You'll notice that, if your incision is along the front or side of your head, you have a whopping black eye and a whole lot of swelling on your face. This is totally normal and will go away completely within about ten days. You'll also see a shaved strip or patch of hair with either staples or sutures in it. That's where they went in, and those staples/sutures will come out in about ten days, just as you're looking less like you've been hit by a truck.

You might have punctures in your forehead from that head-holding widget I mentioned earlier. Those will heal and leave very small scars if there are any scars at all.

There are probably bruises on your arms from the IV and a huge bruised area on your right wrist from the intra-arterial line. Your jaw (if your incision is in the front or side) is sore, or your neck (if it's in the back) feels like you have one hell of a crick in it. We can take care of that; just ask for pain meds.

You will probably hear ticking, dripping, thunking, swishing, or popping noises inside your skull, especially if the incision is on the front or side, or around your ear. That is Totally Normal, and is a result of air in your head moving around. You are not insane. The surgeons *always* forget to mention that, and it makes people worry.

You will get very tired very easily. Keep this in mind. You'll find that mental things, like crosswords or reading, tire you faster than physical things. This is because you're basically trying to walk on a sprained ankle--in other words, you have to keep using the part of your body that's been injured or insulted, even as it heals.

Even with the tiredness, you may have trouble sleeping. This is due entirely to the fact that you're getting Decadron, a steroid, to reduce swelling inside your brain. That side effect will go away as soon as we start tapering (lowering the dose) of Decadron, so don't fret. In the meantime, ask for a sleeping pill.

You'll notice that I'm loading you up with laxatives and stool softeners. This is a major deal, since constipation goes hand-in-hand with pain medicine, and I don't want you straining. If you go more than two days without pooping, I will take Drastic Measures. 

Speaking of pooping and peeing, I'll take great interest in how much you drink and how much you pee. This is because opening the brain or spine can lead to various problems with how your body handles fluids, and I want to make sure that's not happening with you.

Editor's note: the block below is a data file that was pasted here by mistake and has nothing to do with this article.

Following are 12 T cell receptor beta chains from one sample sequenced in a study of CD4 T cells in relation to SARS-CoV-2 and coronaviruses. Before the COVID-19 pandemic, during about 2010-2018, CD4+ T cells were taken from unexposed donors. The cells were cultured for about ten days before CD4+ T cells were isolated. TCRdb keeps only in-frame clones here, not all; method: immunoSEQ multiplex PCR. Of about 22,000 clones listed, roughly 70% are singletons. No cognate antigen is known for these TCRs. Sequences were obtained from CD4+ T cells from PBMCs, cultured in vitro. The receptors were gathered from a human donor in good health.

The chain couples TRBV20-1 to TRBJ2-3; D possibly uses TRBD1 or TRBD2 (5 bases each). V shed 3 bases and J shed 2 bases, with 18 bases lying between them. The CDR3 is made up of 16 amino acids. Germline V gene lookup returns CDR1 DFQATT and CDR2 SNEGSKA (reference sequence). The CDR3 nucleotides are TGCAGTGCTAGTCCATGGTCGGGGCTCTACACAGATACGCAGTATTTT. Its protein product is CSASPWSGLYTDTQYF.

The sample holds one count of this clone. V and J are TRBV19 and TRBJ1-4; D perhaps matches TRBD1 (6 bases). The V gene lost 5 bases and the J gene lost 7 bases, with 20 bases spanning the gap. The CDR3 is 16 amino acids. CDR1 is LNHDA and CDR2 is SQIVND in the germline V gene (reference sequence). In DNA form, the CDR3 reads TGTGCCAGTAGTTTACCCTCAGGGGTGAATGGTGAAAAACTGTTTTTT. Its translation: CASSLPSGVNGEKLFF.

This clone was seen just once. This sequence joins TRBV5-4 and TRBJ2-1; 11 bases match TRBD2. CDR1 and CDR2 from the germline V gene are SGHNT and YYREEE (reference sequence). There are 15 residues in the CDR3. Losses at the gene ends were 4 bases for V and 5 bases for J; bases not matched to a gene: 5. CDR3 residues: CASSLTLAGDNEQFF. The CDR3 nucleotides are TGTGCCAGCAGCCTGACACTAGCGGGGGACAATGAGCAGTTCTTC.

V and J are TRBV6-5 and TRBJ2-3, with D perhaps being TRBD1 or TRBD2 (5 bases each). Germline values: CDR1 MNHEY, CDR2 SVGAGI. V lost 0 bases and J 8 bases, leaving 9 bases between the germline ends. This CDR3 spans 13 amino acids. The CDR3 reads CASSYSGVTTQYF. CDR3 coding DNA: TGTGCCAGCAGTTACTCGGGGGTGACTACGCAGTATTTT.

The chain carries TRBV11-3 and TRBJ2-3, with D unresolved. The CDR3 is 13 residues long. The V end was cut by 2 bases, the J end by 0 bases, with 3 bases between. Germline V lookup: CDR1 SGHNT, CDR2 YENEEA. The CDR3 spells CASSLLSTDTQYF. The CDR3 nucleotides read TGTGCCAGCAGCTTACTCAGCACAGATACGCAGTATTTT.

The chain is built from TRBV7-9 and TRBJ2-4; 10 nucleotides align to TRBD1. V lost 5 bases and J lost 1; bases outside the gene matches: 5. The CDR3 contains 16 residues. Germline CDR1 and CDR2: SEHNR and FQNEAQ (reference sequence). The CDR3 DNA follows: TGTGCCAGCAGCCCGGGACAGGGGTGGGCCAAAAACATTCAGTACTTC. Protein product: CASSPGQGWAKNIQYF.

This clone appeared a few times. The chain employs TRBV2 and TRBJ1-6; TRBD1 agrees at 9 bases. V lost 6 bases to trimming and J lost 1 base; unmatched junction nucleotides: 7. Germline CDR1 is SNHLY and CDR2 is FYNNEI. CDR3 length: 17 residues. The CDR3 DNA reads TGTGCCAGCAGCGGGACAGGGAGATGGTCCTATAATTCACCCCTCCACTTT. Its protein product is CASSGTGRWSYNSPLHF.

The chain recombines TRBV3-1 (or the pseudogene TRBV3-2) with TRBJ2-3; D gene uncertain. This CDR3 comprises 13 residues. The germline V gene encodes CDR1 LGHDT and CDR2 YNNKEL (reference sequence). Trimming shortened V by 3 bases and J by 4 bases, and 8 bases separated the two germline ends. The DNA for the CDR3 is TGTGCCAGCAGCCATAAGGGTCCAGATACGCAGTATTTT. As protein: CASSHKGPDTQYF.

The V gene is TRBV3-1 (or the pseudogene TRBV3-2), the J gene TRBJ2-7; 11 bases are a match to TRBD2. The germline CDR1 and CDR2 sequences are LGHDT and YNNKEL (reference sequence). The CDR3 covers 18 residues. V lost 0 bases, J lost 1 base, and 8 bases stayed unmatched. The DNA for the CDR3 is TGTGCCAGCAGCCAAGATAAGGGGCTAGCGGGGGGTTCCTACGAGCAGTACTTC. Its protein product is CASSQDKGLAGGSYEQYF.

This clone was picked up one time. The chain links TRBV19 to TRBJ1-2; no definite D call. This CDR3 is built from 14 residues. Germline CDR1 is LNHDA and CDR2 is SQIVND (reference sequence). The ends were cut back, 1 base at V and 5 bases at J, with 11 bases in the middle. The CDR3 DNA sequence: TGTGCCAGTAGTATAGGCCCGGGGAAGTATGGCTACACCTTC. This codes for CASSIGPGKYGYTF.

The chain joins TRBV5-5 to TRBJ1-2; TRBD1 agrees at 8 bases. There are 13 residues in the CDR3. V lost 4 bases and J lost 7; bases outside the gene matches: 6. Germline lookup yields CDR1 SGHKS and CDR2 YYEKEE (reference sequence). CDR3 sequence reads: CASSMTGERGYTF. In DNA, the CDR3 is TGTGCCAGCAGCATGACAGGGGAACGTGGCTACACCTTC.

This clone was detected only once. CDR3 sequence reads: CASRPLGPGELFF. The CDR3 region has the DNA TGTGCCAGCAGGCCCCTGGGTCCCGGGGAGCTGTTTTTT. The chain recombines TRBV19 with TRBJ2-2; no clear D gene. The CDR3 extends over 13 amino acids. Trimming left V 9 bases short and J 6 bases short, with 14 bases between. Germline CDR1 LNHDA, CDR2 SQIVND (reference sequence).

After Discharge

When you go home, you'll want to take it easy for two to six weeks. Walk, eat, sleep, sit up in a chair, be calm. You'll have a followup appointment in about two weeks with your surgeon, at which time you'll chat about the surgery and he'll make sure he didn't leave any bits out. 

Make sure your diet is good. Your appetite will probably suck, so eat good food when you get hungry. Include protein and some fat. Avoid junk. Drink plenty of water.

Nap occasionally. Let your body tell you what it wants to do.

And don't worry about screwing something up. Depending on your doctor's orders, you may or may not put antibiotic ointment on your incision or take oral antibiotics. As long as you don't scrub the incision line with a toothbrush (and yes, I have had people do that), it won't get infected.

Don't perm or dye or relax your hair for about six weeks after the staples or sutures come out, though, 'cause that scar is still delicate. And don't use a hairdryer: it'll cause staples to become uncomfortably hot.

Finally, remember that you have had brain surgery. It might be six months before you get your stamina back, okay? Take it easy. In a year, this'll all be a bad memory.

Here endeth the first lesson.


Penny said...

" which time you'll chat about the surgery and he'll make sure he didn't leave any bits out."

Oh, I hope not. What if it's the bit that tells me how to blow my nose? I hope all those bits get put back in. The bit that houses the memory of Randy Barrett from college can go. Like, down the toilet, please.

geena said...

"As long as you don't scrub the incision line with a toothbrush (and yes, I have had people do that)"